How to repair chipped crystal glassware

Photos.com/Photos.com/Getty Images

Lead crystal is made by adding lead oxide to hot, molten glass during the fabrication process. This process creates reflection and refraction of light and produces sparkle. Crystal glassware remains a popular choice purely for artistic elegance and appeal. The charm and beauty of crystal glassware is greatly reduced by any damage, especially chips. Fortunately most chipped crystal glassware can be repaired, although not to its original state. Chips can be minimised or evened out.

Make a paste with baking soda and water. Use a clean, soft rag to apply the paste to the chip, including approximately 0.3 cm (1/8 inch) on each side of the chip. Rub in a back and forth motion over the chip to even out any sharp edges. Continue rubbing until the chip is gone. This method works well for very minor chips.

Apply white toothpaste with a clean, soft rag to the chip and slightly beyond. Buff until the chip is less noticeable to the touch. Do not use gel toothpaste because it is not abrasive. A mildly abrasive toothpaste is required. This approach works well for minor chips.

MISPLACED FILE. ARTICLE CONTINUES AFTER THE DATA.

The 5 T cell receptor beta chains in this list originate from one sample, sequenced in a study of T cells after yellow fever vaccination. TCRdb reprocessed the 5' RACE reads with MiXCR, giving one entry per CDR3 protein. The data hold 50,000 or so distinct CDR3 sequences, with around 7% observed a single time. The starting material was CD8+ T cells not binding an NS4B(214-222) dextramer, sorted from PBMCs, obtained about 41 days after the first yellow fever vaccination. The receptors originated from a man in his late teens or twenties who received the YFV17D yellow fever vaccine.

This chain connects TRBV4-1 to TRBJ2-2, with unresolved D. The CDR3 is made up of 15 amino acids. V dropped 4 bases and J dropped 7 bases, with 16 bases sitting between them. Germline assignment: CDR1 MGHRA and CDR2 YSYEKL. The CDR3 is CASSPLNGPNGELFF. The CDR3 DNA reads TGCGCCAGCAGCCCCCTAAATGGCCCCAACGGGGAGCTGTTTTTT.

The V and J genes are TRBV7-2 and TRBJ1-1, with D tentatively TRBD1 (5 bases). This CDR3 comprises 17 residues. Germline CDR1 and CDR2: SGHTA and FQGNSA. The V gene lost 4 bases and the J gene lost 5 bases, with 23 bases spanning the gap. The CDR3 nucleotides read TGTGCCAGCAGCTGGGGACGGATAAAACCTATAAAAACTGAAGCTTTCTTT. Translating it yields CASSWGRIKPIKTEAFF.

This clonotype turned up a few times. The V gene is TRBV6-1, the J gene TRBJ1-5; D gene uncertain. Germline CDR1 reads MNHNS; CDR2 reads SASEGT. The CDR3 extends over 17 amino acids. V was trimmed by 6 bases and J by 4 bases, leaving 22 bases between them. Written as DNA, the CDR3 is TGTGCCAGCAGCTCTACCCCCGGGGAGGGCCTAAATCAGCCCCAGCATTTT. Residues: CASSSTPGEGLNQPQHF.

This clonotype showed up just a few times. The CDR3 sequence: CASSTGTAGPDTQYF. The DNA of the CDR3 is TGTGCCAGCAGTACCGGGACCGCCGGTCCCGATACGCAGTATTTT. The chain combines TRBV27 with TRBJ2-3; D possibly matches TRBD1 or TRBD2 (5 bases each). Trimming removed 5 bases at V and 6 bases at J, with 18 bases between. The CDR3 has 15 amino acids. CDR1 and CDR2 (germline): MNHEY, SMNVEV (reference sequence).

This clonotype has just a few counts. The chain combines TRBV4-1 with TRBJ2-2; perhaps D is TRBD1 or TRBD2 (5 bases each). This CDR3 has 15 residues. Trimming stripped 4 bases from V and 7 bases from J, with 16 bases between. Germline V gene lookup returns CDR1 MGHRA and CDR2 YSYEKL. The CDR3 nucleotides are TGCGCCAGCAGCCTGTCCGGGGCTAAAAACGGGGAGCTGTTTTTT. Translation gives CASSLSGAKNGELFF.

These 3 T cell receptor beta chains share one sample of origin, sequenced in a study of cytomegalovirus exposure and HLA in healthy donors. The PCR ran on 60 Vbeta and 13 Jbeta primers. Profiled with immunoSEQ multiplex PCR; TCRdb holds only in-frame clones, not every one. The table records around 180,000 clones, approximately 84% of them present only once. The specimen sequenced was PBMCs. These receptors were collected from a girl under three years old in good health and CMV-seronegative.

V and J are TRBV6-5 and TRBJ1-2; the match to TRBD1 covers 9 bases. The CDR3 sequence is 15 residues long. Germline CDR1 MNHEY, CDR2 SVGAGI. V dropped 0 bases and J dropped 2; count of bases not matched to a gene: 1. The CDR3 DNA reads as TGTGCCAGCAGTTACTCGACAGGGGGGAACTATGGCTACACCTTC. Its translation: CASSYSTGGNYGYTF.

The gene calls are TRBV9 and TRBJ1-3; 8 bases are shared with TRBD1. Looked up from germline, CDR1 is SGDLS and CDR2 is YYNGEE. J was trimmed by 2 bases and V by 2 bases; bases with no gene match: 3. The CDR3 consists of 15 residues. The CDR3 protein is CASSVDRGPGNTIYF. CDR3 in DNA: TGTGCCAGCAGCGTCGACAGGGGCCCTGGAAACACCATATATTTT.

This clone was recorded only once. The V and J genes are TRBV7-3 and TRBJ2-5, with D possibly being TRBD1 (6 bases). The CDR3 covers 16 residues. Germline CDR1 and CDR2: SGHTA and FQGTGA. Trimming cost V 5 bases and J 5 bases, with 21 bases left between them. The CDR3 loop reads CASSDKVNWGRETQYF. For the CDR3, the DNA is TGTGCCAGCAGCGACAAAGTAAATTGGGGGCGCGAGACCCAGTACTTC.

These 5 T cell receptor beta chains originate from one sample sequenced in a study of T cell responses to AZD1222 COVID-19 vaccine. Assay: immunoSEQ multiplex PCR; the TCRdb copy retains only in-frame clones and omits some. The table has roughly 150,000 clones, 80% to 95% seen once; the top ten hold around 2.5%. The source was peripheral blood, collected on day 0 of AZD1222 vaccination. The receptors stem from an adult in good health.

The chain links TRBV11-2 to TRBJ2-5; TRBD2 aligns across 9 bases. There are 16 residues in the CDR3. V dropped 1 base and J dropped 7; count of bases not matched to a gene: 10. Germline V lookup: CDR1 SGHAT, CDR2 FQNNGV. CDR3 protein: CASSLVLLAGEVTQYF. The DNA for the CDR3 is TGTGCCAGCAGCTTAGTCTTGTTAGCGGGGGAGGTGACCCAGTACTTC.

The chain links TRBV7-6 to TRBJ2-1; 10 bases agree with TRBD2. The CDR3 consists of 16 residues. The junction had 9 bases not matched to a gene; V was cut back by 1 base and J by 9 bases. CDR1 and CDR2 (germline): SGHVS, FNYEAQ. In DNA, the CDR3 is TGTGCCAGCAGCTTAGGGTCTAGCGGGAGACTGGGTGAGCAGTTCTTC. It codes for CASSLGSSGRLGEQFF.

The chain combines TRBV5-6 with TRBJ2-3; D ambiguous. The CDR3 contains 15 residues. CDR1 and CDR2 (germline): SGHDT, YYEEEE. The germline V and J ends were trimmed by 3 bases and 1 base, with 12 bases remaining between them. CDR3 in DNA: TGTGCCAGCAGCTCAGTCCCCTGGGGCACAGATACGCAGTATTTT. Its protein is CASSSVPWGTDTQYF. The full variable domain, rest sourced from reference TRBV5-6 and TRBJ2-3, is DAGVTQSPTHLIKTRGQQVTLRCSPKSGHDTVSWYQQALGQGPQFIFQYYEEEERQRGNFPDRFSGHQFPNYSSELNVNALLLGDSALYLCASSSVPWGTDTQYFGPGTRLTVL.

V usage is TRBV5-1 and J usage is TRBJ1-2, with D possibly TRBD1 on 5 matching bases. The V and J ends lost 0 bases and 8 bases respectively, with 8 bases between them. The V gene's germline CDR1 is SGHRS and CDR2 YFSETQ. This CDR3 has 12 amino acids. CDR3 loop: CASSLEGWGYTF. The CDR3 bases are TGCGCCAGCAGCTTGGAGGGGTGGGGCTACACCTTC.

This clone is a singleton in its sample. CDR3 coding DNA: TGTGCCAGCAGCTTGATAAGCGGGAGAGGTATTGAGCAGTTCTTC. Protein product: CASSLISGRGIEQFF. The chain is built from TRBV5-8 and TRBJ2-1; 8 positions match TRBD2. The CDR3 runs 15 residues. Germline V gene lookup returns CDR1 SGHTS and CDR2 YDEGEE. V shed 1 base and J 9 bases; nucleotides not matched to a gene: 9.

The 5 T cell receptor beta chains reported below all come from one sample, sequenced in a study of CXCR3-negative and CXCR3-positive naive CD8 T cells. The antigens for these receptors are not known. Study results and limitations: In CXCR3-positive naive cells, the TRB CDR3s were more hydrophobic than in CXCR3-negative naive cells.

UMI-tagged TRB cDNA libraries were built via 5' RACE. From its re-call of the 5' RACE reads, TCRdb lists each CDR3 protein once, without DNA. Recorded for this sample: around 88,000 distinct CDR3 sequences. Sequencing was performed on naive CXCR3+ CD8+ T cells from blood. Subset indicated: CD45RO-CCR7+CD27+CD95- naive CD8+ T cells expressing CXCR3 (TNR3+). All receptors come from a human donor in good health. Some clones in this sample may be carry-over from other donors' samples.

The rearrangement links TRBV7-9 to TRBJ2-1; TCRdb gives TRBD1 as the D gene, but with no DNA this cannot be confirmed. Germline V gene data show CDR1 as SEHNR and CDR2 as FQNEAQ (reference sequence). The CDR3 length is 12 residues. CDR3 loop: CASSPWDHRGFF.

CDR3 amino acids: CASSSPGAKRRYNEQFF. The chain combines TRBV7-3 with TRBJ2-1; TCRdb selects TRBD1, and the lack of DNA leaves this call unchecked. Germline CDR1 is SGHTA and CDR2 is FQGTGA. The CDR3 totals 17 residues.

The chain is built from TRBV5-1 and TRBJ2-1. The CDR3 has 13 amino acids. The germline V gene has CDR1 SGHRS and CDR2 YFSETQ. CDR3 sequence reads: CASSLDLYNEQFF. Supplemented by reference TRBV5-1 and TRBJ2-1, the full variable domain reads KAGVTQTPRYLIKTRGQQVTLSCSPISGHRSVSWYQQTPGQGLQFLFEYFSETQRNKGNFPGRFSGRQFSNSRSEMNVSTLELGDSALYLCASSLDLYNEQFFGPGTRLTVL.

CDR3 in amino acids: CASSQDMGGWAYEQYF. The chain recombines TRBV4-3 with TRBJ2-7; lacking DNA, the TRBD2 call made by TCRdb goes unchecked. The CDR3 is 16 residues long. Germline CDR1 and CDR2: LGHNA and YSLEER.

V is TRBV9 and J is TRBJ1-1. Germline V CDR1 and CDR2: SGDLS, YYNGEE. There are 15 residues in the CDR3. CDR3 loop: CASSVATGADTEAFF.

Use jeweller's rouge polishing compound and a small rotary buffing tool such as a Dremel rotary tool. Apply the jeweller's rouge to a felt head accessory. Carefully and slowly buff the chip out of the crystal glassware and even out the rim. This method will leave the rim of the glass shorter and will leave a white discolouration.

Use an adhesive especially made for glass repair, if you can find the chipped piece. These specialised adhesives are resistant to liquids, even boiling water. Adhesives form a very strong bond, although there may be a noticeable line where the repair was made.

Employ a professional crystal restoration specialist for deep chips or large chips, which will be virtually impossible to remove at home. If you own very expensive heirloom or irreplaceable crystal, a fine glass or crystal repair shop is the safest and most effective resource for restoring crystal glassware.

Most recent